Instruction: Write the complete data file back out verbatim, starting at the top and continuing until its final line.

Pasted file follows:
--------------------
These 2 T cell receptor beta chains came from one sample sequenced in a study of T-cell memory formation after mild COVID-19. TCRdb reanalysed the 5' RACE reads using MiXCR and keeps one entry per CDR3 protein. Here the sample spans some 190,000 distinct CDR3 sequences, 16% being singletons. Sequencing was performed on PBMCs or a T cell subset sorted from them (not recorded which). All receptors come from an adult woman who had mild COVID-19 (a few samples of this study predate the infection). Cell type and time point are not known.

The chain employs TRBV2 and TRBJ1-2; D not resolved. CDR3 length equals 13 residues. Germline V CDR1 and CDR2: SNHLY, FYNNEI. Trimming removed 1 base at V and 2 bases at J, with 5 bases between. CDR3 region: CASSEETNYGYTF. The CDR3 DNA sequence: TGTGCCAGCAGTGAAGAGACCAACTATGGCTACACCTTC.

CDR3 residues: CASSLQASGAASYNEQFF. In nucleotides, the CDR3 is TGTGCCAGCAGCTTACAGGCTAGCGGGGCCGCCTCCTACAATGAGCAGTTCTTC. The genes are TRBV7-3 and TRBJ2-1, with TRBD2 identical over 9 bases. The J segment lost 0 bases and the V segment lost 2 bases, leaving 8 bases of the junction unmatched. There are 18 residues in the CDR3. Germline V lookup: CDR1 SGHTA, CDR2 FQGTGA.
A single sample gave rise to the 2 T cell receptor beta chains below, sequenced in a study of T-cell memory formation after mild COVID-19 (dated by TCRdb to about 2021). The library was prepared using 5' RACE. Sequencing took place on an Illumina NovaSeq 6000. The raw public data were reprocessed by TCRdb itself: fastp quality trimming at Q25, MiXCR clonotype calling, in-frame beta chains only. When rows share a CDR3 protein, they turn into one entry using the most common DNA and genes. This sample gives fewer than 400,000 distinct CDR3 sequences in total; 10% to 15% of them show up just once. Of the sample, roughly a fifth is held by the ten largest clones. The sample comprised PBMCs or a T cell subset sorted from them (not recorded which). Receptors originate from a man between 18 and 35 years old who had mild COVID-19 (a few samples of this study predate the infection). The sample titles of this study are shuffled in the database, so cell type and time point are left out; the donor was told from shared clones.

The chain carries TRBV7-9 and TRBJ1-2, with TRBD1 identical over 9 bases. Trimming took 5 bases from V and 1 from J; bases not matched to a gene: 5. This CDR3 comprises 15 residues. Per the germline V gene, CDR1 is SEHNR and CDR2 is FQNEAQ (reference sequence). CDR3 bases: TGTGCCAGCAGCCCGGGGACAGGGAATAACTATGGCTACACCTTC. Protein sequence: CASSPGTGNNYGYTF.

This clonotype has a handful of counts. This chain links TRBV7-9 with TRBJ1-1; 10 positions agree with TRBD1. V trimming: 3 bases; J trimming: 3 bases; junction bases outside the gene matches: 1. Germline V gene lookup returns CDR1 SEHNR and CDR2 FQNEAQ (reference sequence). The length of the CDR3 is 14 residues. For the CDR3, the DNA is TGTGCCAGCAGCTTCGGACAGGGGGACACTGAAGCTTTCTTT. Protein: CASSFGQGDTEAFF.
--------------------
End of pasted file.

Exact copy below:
These 2 T cell receptor beta chains came from one sample sequenced in a study of T-cell memory formation after mild COVID-19. TCRdb reanalysed the 5' RACE reads using MiXCR and keeps one entry per CDR3 protein. Here the sample spans some 190,000 distinct CDR3 sequences, 16% being singletons. Sequencing was performed on PBMCs or a T cell subset sorted from them (not recorded which). All receptors come from an adult woman who had mild COVID-19 (a few samples of this study predate the infection). Cell type and time point are not known.

The chain employs TRBV2 and TRBJ1-2; D not resolved. CDR3 length equals 13 residues. Germline V CDR1 and CDR2: SNHLY, FYNNEI. Trimming removed 1 base at V and 2 bases at J, with 5 bases between. CDR3 region: CASSEETNYGYTF. The CDR3 DNA sequence: TGTGCCAGCAGTGAAGAGACCAACTATGGCTACACCTTC.

CDR3 residues: CASSLQASGAASYNEQFF. In nucleotides, the CDR3 is TGTGCCAGCAGCTTACAGGCTAGCGGGGCCGCCTCCTACAATGAGCAGTTCTTC. The genes are TRBV7-3 and TRBJ2-1, with TRBD2 identical over 9 bases. The J segment lost 0 bases and the V segment lost 2 bases, leaving 8 bases of the junction unmatched. There are 18 residues in the CDR3. Germline V lookup: CDR1 SGHTA, CDR2 FQGTGA.
A single sample gave rise to the 2 T cell receptor beta chains below, sequenced in a study of T-cell memory formation after mild COVID-19 (dated by TCRdb to about 2021). The library was prepared using 5' RACE. Sequencing took place on an Illumina NovaSeq 6000. The raw public data were reprocessed by TCRdb itself: fastp quality trimming at Q25, MiXCR clonotype calling, in-frame beta chains only. When rows share a CDR3 protein, they turn into one entry using the most common DNA and genes. This sample gives fewer than 400,000 distinct CDR3 sequences in total; 10% to 15% of them show up just once. Of the sample, roughly a fifth is held by the ten largest clones. The sample comprised PBMCs or a T cell subset sorted from them (not recorded which). Receptors originate from a man between 18 and 35 years old who had mild COVID-19 (a few samples of this study predate the infection). The sample titles of this study are shuffled in the database, so cell type and time point are left out; the donor was told from shared clones.

The chain carries TRBV7-9 and TRBJ1-2, with TRBD1 identical over 9 bases. Trimming took 5 bases from V and 1 from J; bases not matched to a gene: 5. This CDR3 comprises 15 residues. Per the germline V gene, CDR1 is SEHNR and CDR2 is FQNEAQ (reference sequence). CDR3 bases: TGTGCCAGCAGCCCGGGGACAGGGAATAACTATGGCTACACCTTC. Protein sequence: CASSPGTGNNYGYTF.

This clonotype has a handful of counts. This chain links TRBV7-9 with TRBJ1-1; 10 positions agree with TRBD1. V trimming: 3 bases; J trimming: 3 bases; junction bases outside the gene matches: 1. Germline V gene lookup returns CDR1 SEHNR and CDR2 FQNEAQ (reference sequence). The length of the CDR3 is 14 residues. For the CDR3, the DNA is TGTGCCAGCAGCTTCGGACAGGGGGACACTGAAGCTTTCTTT. Protein: CASSFGQGDTEAFF.